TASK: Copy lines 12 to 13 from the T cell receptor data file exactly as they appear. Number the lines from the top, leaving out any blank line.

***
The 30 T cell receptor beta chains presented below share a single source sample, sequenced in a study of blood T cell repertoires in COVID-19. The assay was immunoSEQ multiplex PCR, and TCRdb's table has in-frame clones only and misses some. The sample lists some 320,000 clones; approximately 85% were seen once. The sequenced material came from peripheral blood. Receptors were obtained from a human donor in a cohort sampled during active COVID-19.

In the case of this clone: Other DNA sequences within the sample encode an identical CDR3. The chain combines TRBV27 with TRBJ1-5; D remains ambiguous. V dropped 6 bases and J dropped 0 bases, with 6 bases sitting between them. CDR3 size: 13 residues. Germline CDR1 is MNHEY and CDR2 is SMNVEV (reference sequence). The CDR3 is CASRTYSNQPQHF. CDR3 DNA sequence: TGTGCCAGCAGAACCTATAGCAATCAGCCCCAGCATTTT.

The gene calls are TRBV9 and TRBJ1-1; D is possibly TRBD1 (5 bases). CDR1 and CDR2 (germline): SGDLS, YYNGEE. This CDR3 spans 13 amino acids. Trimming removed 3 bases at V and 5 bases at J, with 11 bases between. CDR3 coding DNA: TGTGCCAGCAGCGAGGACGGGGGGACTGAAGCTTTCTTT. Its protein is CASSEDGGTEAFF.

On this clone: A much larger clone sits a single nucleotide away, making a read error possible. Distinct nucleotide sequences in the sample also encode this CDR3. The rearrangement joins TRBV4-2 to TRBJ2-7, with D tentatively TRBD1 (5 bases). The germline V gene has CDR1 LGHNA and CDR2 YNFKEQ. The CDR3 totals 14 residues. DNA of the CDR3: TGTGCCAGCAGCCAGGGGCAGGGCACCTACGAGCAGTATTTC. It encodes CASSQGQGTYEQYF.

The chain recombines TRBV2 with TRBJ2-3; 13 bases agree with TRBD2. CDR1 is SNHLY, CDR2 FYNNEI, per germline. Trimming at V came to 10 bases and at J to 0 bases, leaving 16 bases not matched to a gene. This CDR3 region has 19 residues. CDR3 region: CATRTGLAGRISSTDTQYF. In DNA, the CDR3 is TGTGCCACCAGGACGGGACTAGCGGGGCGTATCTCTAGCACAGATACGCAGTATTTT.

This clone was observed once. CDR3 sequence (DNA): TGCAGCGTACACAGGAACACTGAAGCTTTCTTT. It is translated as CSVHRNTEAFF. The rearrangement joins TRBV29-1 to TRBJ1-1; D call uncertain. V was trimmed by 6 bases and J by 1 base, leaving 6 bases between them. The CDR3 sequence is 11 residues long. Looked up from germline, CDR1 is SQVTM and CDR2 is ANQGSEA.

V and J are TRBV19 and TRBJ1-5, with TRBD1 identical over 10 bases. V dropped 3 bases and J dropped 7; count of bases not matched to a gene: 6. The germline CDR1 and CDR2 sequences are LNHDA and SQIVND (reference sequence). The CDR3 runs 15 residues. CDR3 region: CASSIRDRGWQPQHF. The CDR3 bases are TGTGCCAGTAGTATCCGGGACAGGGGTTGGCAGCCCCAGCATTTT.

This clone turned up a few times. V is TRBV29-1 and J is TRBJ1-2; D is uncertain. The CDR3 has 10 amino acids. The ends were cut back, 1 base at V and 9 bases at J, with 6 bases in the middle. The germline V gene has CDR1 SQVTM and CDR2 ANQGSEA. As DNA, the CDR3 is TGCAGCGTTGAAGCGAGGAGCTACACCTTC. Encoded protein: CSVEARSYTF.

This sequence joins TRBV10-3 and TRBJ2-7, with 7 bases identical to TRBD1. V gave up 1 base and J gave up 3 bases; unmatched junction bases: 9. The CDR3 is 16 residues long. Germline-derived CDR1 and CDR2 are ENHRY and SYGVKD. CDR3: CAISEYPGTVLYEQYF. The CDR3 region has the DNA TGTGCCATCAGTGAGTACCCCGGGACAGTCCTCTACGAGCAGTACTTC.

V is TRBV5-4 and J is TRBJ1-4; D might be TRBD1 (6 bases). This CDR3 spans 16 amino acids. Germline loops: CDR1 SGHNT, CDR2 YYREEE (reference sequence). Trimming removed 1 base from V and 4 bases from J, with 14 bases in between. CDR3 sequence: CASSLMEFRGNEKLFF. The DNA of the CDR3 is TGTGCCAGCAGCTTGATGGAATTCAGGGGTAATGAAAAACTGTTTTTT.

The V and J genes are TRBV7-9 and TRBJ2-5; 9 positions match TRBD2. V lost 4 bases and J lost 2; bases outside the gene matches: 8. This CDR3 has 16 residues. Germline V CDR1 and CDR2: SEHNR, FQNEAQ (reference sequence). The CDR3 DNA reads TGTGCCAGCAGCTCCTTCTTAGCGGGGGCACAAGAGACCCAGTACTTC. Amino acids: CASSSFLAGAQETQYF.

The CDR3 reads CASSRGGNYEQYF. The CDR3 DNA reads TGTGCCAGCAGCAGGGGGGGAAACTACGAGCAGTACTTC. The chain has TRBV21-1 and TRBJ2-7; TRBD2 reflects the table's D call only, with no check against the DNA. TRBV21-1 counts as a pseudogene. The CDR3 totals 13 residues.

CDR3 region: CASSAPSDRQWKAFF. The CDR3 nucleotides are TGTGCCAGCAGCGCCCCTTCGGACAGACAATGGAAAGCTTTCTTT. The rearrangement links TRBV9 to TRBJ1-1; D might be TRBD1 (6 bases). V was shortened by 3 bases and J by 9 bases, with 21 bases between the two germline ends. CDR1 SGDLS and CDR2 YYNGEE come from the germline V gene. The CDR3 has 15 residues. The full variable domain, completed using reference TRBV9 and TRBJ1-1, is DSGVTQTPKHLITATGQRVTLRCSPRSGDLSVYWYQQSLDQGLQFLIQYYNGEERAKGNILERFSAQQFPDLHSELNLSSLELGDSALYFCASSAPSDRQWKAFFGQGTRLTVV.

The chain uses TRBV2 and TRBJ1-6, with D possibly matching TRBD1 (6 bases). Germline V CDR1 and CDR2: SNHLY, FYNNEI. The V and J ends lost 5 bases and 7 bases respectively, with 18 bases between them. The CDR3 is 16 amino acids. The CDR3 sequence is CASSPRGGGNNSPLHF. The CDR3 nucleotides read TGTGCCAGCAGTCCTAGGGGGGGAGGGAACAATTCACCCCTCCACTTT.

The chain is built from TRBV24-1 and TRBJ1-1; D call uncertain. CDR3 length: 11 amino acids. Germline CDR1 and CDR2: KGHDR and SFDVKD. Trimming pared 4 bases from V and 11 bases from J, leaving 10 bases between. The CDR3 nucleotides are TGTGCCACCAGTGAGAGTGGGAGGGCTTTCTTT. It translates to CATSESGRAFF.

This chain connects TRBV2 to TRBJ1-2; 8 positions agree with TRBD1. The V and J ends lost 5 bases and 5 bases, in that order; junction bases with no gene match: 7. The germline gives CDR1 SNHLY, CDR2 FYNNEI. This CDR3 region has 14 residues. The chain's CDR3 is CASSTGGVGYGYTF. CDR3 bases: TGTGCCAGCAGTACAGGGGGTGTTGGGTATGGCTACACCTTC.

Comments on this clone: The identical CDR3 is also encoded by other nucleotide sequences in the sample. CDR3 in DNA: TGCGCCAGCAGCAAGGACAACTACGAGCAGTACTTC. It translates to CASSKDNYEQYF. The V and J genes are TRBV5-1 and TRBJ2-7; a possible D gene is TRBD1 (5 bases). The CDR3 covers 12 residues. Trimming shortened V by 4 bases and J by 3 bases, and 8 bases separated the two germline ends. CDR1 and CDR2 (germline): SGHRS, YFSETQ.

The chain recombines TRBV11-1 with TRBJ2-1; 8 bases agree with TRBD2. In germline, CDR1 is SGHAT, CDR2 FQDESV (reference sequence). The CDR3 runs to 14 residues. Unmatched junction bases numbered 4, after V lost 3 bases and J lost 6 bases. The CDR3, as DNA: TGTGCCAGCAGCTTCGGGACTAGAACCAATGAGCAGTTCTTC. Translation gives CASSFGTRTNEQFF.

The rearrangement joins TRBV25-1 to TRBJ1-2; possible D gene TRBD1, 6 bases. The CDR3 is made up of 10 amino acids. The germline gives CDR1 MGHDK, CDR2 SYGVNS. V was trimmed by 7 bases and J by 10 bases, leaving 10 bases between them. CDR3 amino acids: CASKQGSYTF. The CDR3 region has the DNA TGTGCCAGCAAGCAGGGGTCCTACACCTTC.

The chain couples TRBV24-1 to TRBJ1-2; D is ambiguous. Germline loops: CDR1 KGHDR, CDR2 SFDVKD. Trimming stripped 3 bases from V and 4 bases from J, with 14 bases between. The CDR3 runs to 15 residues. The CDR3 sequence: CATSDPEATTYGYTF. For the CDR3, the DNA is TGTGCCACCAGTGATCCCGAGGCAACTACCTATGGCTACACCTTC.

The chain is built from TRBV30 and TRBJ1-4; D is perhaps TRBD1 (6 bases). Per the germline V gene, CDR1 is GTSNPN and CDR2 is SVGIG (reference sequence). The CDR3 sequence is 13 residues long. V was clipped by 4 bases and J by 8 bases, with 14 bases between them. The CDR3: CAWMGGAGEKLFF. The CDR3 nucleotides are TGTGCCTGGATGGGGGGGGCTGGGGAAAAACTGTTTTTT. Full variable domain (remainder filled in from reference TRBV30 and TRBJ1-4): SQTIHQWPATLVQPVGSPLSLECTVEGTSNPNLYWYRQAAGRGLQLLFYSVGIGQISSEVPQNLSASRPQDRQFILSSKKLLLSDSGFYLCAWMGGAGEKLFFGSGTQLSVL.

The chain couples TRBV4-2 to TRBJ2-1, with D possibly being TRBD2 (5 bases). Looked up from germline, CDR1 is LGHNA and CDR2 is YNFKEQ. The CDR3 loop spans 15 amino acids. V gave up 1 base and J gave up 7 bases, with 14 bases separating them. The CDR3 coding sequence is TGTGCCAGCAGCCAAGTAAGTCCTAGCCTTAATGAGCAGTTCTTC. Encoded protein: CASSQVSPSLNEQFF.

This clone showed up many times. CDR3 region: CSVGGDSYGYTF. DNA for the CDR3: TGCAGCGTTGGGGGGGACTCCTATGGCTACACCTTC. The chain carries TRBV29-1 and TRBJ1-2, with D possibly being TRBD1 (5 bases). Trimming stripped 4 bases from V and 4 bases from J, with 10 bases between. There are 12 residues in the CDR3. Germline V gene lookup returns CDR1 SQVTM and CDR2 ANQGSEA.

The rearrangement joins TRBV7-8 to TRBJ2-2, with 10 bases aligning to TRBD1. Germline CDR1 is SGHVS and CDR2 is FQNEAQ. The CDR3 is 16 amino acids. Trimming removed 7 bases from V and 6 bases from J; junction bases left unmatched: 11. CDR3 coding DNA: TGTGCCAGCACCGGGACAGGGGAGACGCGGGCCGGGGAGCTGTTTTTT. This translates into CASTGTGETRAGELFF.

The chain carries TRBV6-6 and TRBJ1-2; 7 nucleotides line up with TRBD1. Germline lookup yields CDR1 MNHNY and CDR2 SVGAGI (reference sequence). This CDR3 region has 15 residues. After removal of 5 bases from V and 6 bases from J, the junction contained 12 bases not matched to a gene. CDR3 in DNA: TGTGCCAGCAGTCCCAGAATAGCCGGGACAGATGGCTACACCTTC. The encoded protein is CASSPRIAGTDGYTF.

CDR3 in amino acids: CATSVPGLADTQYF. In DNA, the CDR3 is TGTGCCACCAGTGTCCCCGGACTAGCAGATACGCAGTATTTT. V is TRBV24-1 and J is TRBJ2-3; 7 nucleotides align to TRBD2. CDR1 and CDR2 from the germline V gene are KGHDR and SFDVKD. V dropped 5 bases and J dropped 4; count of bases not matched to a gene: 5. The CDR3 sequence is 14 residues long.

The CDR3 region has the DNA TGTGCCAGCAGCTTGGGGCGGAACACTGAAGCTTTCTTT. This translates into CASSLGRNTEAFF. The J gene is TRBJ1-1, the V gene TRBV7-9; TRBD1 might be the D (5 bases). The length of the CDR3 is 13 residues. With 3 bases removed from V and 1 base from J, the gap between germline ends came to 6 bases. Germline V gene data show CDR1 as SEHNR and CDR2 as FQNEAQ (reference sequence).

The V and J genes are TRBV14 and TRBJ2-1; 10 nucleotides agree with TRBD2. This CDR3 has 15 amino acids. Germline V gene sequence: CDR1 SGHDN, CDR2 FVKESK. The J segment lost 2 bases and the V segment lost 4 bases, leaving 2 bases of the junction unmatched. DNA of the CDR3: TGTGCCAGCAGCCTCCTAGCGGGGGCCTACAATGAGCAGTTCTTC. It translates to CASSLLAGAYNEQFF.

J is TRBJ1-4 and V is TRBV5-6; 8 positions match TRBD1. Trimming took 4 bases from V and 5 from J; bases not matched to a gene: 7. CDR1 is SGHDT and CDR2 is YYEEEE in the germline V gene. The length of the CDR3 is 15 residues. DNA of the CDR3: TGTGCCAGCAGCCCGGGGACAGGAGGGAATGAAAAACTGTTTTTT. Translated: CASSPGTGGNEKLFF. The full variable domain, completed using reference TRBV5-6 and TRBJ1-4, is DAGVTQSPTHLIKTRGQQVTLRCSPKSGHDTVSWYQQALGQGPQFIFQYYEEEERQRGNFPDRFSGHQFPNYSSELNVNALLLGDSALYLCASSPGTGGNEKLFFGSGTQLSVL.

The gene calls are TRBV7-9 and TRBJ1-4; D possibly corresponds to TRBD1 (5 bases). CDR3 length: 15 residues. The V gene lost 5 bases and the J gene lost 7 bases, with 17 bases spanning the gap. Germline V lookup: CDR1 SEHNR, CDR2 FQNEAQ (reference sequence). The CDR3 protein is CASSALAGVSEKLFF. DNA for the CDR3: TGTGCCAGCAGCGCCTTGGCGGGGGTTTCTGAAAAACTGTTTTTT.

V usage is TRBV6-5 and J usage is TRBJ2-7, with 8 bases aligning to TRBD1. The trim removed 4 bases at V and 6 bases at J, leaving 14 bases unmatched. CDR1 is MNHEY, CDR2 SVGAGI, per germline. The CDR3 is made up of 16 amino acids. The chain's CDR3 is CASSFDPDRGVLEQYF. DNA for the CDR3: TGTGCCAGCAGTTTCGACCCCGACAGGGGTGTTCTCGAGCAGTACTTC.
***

The CDR3 reads CASSRGGNYEQYF. The CDR3 DNA reads TGTGCCAGCAGCAGGGGGGGAAACTACGAGCAGTACTTC. The chain has TRBV21-1 and TRBJ2-7; TRBD2 reflects the table's D call only, with no check against the DNA. TRBV21-1 counts as a pseudogene. The CDR3 totals 13 residues.

CDR3 region: CASSAPSDRQWKAFF. The CDR3 nucleotides are TGTGCCAGCAGCGCCCCTTCGGACAGACAATGGAAAGCTTTCTTT. The rearrangement links TRBV9 to TRBJ1-1; D might be TRBD1 (6 bases). V was shortened by 3 bases and J by 9 bases, with 21 bases between the two germline ends. CDR1 SGDLS and CDR2 YYNGEE come from the germline V gene. The CDR3 has 15 residues. The full variable domain, completed using reference TRBV9 and TRBJ1-1, is DSGVTQTPKHLITATGQRVTLRCSPRSGDLSVYWYQQSLDQGLQFLIQYYNGEERAKGNILERFSAQQFPDLHSELNLSSLELGDSALYFCASSAPSDRQWKAFFGQGTRLTVV.